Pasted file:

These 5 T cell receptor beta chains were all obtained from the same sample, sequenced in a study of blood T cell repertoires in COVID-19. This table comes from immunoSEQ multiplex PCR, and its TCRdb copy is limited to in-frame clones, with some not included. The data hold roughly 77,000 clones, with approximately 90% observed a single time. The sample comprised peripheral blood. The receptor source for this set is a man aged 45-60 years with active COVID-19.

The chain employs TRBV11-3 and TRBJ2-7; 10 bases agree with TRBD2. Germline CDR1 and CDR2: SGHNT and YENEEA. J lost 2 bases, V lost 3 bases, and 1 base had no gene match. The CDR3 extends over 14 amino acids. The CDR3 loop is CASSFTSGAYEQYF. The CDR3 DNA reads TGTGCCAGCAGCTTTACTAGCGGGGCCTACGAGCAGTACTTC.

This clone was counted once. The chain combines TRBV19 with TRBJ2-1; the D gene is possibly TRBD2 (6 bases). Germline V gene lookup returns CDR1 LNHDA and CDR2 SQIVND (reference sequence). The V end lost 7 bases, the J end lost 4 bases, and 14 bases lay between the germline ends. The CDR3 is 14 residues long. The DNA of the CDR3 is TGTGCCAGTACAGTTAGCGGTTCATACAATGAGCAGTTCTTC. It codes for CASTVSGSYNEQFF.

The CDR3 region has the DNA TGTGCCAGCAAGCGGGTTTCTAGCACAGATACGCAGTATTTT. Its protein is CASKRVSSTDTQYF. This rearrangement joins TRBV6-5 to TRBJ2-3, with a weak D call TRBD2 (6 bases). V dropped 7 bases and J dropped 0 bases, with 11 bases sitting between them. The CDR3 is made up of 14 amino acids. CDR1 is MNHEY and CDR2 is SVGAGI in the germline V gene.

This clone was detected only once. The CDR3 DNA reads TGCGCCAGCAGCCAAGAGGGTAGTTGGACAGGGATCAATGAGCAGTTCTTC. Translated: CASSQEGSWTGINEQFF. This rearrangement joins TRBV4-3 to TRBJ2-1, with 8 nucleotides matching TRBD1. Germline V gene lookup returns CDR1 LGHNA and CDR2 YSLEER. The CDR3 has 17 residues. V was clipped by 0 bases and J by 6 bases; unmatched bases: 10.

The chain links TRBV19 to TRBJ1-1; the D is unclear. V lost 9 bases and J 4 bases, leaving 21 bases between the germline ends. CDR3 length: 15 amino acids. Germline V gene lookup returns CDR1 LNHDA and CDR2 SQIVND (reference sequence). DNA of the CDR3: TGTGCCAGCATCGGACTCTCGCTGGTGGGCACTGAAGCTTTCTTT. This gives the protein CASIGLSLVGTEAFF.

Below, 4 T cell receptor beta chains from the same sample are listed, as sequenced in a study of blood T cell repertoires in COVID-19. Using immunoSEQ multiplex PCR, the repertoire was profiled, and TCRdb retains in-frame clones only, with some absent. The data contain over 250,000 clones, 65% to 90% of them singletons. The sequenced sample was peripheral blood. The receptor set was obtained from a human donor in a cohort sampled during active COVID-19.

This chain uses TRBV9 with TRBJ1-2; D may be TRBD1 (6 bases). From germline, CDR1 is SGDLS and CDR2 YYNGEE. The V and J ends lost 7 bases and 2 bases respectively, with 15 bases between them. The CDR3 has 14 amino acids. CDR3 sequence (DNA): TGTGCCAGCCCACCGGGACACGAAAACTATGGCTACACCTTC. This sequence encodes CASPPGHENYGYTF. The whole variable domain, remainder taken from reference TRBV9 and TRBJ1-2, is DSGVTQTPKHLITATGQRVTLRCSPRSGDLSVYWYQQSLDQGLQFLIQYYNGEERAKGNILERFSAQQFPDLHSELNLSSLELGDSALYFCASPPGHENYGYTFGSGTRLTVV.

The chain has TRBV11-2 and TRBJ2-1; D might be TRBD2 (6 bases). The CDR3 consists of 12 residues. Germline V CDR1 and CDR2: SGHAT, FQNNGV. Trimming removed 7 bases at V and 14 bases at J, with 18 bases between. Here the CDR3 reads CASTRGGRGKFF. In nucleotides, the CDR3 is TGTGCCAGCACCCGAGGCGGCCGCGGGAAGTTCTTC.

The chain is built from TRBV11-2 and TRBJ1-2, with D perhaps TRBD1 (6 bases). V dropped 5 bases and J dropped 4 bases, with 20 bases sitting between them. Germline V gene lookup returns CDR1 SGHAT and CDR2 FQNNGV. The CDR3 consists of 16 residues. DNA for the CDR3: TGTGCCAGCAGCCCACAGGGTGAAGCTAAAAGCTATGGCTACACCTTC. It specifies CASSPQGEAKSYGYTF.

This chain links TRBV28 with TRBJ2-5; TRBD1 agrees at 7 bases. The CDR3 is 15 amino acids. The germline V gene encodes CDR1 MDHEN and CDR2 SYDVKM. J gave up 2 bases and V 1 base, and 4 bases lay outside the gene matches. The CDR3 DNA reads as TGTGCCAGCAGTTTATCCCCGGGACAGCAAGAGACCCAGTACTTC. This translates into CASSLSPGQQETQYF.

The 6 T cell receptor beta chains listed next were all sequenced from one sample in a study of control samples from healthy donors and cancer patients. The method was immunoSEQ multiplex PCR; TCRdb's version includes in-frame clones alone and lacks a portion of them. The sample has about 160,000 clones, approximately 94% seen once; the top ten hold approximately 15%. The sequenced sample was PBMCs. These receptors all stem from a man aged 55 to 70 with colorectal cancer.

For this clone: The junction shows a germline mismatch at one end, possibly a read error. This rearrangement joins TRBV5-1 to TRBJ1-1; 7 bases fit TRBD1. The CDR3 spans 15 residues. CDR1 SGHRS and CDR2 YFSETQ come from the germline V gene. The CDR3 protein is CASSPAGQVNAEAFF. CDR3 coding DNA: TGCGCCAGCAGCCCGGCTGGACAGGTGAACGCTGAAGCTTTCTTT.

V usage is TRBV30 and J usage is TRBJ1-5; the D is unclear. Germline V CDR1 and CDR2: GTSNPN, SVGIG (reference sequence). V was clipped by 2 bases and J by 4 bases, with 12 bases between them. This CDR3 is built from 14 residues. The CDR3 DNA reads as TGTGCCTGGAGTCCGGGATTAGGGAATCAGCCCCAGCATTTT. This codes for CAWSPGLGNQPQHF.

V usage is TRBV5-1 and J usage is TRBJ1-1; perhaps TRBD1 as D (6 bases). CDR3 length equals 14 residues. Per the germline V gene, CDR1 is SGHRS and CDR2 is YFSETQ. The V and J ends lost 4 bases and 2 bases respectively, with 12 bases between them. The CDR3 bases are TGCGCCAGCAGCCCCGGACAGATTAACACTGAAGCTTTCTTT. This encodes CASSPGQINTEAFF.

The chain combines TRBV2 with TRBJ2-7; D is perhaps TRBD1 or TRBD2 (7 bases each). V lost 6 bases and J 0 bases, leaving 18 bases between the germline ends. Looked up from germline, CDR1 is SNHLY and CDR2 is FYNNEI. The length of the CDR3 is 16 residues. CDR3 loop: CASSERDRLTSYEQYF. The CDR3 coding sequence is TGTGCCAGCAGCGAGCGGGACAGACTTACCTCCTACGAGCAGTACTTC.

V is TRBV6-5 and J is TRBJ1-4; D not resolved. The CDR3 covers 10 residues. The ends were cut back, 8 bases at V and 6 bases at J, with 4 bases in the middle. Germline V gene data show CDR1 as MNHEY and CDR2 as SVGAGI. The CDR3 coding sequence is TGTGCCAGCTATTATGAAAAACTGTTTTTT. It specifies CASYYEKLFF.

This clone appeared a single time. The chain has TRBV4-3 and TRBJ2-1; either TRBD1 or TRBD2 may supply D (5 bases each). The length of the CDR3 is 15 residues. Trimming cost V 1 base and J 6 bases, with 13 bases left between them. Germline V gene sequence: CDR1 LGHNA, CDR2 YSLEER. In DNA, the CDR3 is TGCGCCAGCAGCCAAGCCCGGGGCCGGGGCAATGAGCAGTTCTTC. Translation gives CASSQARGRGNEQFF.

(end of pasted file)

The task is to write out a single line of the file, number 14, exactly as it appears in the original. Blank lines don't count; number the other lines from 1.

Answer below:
V usage is TRBV30 and J usage is TRBJ1-5; the D is unclear. Germline V CDR1 and CDR2: GTSNPN, SVGIG (reference sequence). V was clipped by 2 bases and J by 4 bases, with 12 bases between them. This CDR3 is built from 14 residues. The CDR3 DNA reads as TGTGCCTGGAGTCCGGGATTAGGGAATCAGCCCCAGCATTTT. This codes for CAWSPGLGNQPQHF.